The Inner Ring | Tour de France Stage 11 Preview

    The world championships of breakaway racing today, expect a lively day’s racing.

    L’ennui: a boring stage. All over France chores that had been postponed were being tackled, piles of washing were being loaded into machines, dishwashers emptied, floors swept and surfaces dusted with the TV on in the background. Kobe Goossens managed to go up the road at one point and collected the day’s combativity prize, if he hadn’t who would have got it, the rider with most bandages?

    The sprint finish was almost boring too but that’s no bad thing, no controversy, no accidents. Instead Alpecin-Deceunink put on a performance like last year including an acceleration from Mathieu van der Poel that even Jasper Philipsen struggled with, but he was ahead and got the win.

    The Route: 211km and 4,350m of vertical gain. A start in Evaux-les-Bains, a small town in the sparsely-populated Creuse départment, apparently backed by the city of Montluçon in the neighbouring Allier department because they got many of the hotels last night.

    The profile almost makes the first 150km look flat but we don’t get over 4,000m of climbing just at the end. Instead the route is rising and falling all the time, and on twisting roads. This has two effects: first terrain for the breakaway to go clear but expect waves of moves; second it’ll sap riders for later.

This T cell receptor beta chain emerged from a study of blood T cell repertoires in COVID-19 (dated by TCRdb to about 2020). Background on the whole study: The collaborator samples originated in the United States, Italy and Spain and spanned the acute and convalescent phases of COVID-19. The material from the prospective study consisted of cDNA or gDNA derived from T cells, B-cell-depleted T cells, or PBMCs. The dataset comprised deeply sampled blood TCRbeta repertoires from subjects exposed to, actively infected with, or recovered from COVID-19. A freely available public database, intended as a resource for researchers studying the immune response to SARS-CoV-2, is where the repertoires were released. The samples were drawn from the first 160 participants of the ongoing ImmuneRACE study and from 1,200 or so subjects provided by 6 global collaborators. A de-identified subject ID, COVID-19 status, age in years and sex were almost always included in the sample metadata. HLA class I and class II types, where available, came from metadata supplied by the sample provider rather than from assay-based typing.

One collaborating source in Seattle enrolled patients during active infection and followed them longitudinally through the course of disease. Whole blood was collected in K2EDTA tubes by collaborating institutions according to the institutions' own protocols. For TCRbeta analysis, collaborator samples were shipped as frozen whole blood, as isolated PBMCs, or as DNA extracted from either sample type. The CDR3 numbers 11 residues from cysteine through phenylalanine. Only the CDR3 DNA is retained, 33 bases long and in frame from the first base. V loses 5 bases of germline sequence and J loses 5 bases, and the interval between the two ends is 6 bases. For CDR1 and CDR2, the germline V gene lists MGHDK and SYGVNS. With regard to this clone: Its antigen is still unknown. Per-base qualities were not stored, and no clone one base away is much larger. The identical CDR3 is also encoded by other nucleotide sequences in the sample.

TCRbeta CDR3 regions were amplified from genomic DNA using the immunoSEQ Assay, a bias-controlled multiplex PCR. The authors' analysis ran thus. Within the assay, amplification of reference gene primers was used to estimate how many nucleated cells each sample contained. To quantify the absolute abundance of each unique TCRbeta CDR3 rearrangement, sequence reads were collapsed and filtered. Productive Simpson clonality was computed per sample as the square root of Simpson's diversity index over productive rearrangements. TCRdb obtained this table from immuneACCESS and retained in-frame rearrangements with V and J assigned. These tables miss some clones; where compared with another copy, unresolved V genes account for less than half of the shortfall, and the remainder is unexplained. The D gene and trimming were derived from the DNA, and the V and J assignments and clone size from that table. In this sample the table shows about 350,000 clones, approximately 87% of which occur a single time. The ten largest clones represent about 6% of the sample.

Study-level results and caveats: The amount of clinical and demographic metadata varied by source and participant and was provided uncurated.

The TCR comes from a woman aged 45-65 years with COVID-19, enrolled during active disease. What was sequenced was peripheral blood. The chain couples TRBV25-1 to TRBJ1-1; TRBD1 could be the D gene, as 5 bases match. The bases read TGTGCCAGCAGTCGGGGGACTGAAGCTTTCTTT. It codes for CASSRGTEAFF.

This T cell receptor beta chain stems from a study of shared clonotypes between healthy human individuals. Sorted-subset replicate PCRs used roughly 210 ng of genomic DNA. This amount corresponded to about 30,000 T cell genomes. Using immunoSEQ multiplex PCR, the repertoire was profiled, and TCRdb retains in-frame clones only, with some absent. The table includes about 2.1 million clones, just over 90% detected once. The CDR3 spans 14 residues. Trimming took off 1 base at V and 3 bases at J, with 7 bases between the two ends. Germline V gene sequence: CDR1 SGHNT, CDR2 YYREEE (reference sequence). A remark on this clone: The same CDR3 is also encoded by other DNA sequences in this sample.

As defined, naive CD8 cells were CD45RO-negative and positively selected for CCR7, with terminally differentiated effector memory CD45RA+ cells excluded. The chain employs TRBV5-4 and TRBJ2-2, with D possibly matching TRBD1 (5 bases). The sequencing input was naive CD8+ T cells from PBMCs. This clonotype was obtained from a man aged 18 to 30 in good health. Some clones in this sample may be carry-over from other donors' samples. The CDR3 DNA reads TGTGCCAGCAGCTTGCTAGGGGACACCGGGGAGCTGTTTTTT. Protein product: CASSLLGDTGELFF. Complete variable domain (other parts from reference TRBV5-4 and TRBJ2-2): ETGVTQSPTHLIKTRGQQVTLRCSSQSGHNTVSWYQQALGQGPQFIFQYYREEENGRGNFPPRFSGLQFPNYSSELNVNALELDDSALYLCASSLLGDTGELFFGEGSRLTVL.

The Néronne is a steady climb up a wide road. Despite the name the Pas de Peyrol exists, the pas is not the negative but a “step”, and a big one, it starts steady through almost New Zealand like terrain then rears up and the final 2.5km are consistently between 11-13%, a big change of rhythm, look out for the Virage Bardet here. There’s a flat section across the top that the profile doesn’t show and then a long descent with one or two dangers – Alexandr Vinokourov broke his leg in 2011 here – but otherwise fast.

    The Col du Perthus is listed as 4.4km at 7.9% which would be hard if it was like this. Instead it’s much steeper for most of the way. The profile says it starts with 7% but the 10-12% slopes arrive immediately and it stays this way for the next two kilometres with only a brief flat section in between before rising up all the way to the top. It’s harder than expected and the place where teams can ratchet up the pace to eliminate or test rivals who’ve survived the Pas de Peyrol. The descent is in two parts, the first part is easy and gentle, then there’s a bump uphill and then the second part is steeper and more dangerous part with some sharp turns, the kind where it’s easy to overcook things.

    The Finish: the Col de Font de Cère begins on the big Route Nationale and then with 6km to go they turn onto a small road which climbs to the KoM point among the chalets and ski slopes above Le Lioran on a steady road. The descent is much smaller and has some bumps and tight bends on the way down before they drop back into the ski resort and pick up the main road which gradually bends to the finish. The last 600m rise at 6-7%.

    The Contenders: today’s stage shares many of the roads from 2016 when Greg Van Avermaet won the stage to Le Lioran, this was “golden Greg” in Olympic form who took the stage and the yellow jersey. For an Olympian pick why not Tom Pidcock (Ineos) who will find the climbs and descents suit him although has he done any recon here to profit from the descents?

    Ben Healy (EF) is looking for a breakaway win and this really suits. His team are racing to set up moves and he’s the obvious spear tip although he almost has to go solo for the win; Alberto Bettiol and Neilson Powless are contenders and Richard Carapaz sat up in the finish yesterday, reculer pour mieux sauter?